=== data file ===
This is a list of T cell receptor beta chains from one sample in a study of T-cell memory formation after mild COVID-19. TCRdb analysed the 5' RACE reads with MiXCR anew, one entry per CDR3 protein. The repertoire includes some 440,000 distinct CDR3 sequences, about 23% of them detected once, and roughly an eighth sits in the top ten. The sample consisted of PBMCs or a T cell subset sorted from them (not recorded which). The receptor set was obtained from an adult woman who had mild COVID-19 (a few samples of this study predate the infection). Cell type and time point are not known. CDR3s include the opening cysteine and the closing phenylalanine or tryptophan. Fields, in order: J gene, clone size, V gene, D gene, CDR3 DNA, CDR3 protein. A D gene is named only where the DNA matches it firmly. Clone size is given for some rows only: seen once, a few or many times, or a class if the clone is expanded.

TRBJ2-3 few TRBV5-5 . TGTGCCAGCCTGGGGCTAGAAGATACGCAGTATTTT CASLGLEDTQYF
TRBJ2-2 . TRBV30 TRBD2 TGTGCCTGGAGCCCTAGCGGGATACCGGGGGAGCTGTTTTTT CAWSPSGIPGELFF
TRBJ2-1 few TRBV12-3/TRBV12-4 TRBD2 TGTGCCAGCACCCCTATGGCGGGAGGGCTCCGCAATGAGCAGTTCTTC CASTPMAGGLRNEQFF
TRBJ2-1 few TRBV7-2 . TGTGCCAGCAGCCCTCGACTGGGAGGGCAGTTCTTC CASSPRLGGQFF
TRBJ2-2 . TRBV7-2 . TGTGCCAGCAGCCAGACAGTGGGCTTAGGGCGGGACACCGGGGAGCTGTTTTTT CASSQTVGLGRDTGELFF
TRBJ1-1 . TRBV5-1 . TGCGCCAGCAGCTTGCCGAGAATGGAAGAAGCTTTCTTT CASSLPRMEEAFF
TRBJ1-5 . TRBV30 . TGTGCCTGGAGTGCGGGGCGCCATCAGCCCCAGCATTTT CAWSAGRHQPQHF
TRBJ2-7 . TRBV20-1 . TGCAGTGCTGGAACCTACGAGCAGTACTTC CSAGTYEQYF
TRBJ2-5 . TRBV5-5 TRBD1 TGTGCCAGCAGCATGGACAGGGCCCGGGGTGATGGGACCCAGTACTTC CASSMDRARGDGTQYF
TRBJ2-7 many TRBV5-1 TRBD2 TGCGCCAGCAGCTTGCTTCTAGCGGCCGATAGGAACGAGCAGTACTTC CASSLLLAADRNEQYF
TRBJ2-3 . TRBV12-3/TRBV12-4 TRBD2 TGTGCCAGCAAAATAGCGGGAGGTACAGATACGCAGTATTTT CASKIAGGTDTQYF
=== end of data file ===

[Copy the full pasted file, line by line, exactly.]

This is a list of T cell receptor beta chains from one sample in a study of T-cell memory formation after mild COVID-19. TCRdb analysed the 5' RACE reads with MiXCR anew, one entry per CDR3 protein. The repertoire includes some 440,000 distinct CDR3 sequences, about 23% of them detected once, and roughly an eighth sits in the top ten. The sample consisted of PBMCs or a T cell subset sorted from them (not recorded which). The receptor set was obtained from an adult woman who had mild COVID-19 (a few samples of this study predate the infection). Cell type and time point are not known. CDR3s include the opening cysteine and the closing phenylalanine or tryptophan. Fields, in order: J gene, clone size, V gene, D gene, CDR3 DNA, CDR3 protein. A D gene is named only where the DNA matches it firmly. Clone size is given for some rows only: seen once, a few or many times, or a class if the clone is expanded.

TRBJ2-3 few TRBV5-5 . TGTGCCAGCCTGGGGCTAGAAGATACGCAGTATTTT CASLGLEDTQYF
TRBJ2-2 . TRBV30 TRBD2 TGTGCCTGGAGCCCTAGCGGGATACCGGGGGAGCTGTTTTTT CAWSPSGIPGELFF
TRBJ2-1 few TRBV12-3/TRBV12-4 TRBD2 TGTGCCAGCACCCCTATGGCGGGAGGGCTCCGCAATGAGCAGTTCTTC CASTPMAGGLRNEQFF
TRBJ2-1 few TRBV7-2 . TGTGCCAGCAGCCCTCGACTGGGAGGGCAGTTCTTC CASSPRLGGQFF
TRBJ2-2 . TRBV7-2 . TGTGCCAGCAGCCAGACAGTGGGCTTAGGGCGGGACACCGGGGAGCTGTTTTTT CASSQTVGLGRDTGELFF
TRBJ1-1 . TRBV5-1 . TGCGCCAGCAGCTTGCCGAGAATGGAAGAAGCTTTCTTT CASSLPRMEEAFF
TRBJ1-5 . TRBV30 . TGTGCCTGGAGTGCGGGGCGCCATCAGCCCCAGCATTTT CAWSAGRHQPQHF
TRBJ2-7 . TRBV20-1 . TGCAGTGCTGGAACCTACGAGCAGTACTTC CSAGTYEQYF
TRBJ2-5 . TRBV5-5 TRBD1 TGTGCCAGCAGCATGGACAGGGCCCGGGGTGATGGGACCCAGTACTTC CASSMDRARGDGTQYF
TRBJ2-7 many TRBV5-1 TRBD2 TGCGCCAGCAGCTTGCTTCTAGCGGCCGATAGGAACGAGCAGTACTTC CASSLLLAADRNEQYF
TRBJ2-3 . TRBV12-3/TRBV12-4 TRBD2 TGTGCCAGCAAAATAGCGGGAGGTACAGATACGCAGTATTTT CASKIAGGTDTQYF